Recently I read an article about the suicide of an ivy league college student. On the outside it appeared that everything was going fine for her, but she was struggling. The article went on to state that suicide rates among college students are on the rise, and it speculated that one of the main causes was the lack of problem solving skills that many young people have as a result of parents micro-managing their lives. All too often parents are quick to fire off an irate e-mail if a child loses recess as a result of wasting time in class, or they demand make-up work for assignments that a child has chosen not to complete. They rush to school with forgotten lunches and library books and instruments rather than allowing their children to experience the natural consequences of those common oversights.

I submit that not allowing kids to fail once in a while is a huge mistake. We grow by learning from our mistakes, not by having others bail us out when we make them. It’s our duty to raise responsible, independent kids who are hard-working problem solvers, not dependent kids with a sense of entitlement. Those kids may be smart and funny and wonderful, but sadly they don’t tend to be very resilient, a quality that success in life demands. Let them have small failures in elementary school, when it doesn’t “count” so much, rather than allowing them to rely on adults to get them out of situations as they get older. Kids whose parents don’t hold them accountable have a difficult time learning accountability, and that makes them poor candidates for employment, not to mention people with whom you might not want to enter into a long-term relationship.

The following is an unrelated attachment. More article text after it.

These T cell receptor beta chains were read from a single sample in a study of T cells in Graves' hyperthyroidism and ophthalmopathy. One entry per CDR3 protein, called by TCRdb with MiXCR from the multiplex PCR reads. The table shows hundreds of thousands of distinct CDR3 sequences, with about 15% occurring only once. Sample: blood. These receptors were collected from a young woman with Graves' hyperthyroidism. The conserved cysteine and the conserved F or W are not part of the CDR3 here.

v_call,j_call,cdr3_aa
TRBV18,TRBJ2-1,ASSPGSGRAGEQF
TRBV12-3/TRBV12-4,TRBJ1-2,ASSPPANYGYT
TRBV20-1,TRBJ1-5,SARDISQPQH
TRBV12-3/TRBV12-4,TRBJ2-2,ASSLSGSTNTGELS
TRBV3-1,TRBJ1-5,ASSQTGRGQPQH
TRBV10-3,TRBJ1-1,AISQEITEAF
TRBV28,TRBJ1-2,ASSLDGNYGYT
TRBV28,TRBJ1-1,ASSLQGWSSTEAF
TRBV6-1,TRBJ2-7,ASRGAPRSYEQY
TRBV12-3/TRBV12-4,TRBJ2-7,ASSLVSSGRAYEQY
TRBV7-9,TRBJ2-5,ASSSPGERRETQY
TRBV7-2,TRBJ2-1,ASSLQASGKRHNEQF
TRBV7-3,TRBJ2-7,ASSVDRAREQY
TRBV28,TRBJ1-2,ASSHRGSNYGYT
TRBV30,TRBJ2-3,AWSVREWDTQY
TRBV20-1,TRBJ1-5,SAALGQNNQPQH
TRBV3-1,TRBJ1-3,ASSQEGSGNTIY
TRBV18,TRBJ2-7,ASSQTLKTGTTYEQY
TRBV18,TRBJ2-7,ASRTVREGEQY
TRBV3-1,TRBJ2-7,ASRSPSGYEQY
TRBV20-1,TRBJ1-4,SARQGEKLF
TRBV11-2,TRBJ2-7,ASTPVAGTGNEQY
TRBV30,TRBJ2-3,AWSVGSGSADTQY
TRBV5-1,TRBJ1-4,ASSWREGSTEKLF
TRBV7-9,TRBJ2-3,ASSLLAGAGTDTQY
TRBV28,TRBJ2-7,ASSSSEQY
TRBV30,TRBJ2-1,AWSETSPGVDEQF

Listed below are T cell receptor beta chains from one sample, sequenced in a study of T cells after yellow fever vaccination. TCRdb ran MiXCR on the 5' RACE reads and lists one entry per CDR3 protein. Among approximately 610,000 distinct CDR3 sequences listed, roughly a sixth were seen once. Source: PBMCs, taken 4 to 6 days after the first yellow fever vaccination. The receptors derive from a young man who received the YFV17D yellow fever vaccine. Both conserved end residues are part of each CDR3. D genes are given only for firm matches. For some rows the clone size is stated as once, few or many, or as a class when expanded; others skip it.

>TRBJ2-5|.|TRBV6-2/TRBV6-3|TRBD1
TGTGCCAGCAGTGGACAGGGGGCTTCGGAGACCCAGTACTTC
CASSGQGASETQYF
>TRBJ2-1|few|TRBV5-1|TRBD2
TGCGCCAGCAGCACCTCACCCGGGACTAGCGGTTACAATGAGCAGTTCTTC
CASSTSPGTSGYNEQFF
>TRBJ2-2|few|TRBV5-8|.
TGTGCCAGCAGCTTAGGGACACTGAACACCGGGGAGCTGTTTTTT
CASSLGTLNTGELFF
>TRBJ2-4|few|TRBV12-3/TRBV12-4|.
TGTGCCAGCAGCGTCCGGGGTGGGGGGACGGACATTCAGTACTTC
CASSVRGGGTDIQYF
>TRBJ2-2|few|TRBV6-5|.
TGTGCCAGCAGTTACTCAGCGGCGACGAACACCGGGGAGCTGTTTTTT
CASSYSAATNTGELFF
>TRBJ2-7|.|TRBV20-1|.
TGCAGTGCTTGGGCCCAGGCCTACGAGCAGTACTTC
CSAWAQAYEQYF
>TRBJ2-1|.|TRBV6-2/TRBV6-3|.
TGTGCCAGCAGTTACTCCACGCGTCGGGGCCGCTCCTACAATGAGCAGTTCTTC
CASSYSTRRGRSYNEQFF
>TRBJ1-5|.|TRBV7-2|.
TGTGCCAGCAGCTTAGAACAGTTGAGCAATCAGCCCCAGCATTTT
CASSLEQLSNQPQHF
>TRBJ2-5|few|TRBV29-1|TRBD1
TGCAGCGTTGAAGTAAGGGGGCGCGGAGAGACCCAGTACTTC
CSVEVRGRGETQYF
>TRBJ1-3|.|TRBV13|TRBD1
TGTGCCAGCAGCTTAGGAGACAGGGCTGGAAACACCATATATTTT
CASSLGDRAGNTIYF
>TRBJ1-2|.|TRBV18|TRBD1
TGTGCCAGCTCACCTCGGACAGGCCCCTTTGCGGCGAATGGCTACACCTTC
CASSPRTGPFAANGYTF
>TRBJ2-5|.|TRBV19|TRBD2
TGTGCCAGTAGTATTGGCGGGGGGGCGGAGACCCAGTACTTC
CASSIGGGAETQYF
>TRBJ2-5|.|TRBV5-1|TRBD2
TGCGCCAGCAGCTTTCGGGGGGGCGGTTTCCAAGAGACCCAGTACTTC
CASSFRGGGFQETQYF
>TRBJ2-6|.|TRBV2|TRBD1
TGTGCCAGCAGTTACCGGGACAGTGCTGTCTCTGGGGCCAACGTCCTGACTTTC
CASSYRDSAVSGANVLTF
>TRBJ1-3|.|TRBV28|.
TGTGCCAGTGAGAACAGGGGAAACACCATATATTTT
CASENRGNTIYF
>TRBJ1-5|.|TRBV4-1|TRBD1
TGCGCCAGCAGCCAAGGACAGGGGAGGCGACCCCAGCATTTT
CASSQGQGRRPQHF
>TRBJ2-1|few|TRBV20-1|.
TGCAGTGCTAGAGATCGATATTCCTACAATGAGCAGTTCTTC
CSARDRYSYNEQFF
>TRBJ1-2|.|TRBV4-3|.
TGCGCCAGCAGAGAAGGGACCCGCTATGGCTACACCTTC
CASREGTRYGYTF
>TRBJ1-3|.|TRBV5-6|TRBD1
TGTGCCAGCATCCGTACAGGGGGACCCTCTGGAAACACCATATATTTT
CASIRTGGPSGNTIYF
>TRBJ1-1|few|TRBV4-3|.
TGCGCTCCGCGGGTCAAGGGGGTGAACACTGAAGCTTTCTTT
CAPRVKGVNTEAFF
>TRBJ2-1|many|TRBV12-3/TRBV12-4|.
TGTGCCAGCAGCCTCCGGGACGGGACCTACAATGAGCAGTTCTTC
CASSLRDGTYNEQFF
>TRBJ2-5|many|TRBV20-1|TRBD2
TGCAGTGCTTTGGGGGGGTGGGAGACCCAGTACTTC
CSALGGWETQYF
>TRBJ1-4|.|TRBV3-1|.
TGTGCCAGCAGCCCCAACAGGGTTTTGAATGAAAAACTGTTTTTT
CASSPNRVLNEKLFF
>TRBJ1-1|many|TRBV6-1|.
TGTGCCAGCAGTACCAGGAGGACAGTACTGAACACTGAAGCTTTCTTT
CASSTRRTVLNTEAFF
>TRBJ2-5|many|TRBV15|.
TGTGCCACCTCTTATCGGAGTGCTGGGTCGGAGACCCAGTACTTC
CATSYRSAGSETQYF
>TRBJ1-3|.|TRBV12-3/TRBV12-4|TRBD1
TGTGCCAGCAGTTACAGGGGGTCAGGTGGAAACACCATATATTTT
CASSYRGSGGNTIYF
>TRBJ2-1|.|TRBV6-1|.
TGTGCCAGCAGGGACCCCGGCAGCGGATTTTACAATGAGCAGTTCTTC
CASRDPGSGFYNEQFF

The good news is that those situations are the exception rather than the rule, but they happen often enough that teachers often feel as if they’re walking on eggshells. Rather than taking the time to find out what really happened, many parents simply take their child’s word as gospel when they have some complaint about school, and go on a tirade directed toward the teacher. Rarely are school situations as dire as parents make them out to be, and usually a calm conversation can clarify a situation and provide a satisfactory result. Jumping to conclusions and becoming hostile is simply not the way to go.

Parents, please remember, we have the same goal. We became teachers because we want to help students learn. We want to instill a sense of wonder at the world, as well as develop the skills necessary to make sense of it. Don’t forget, it is in the teacher’s best interest that your child is successful in our classroom. We want your child to be happy, engaged, and learning. We don’t want your child to feel stressed out, unsuccessful, or unappreciated. We want each student to feel safe, valued, and smart. Teachers aren’t out to “get” kids, they’re out to educate and empower them.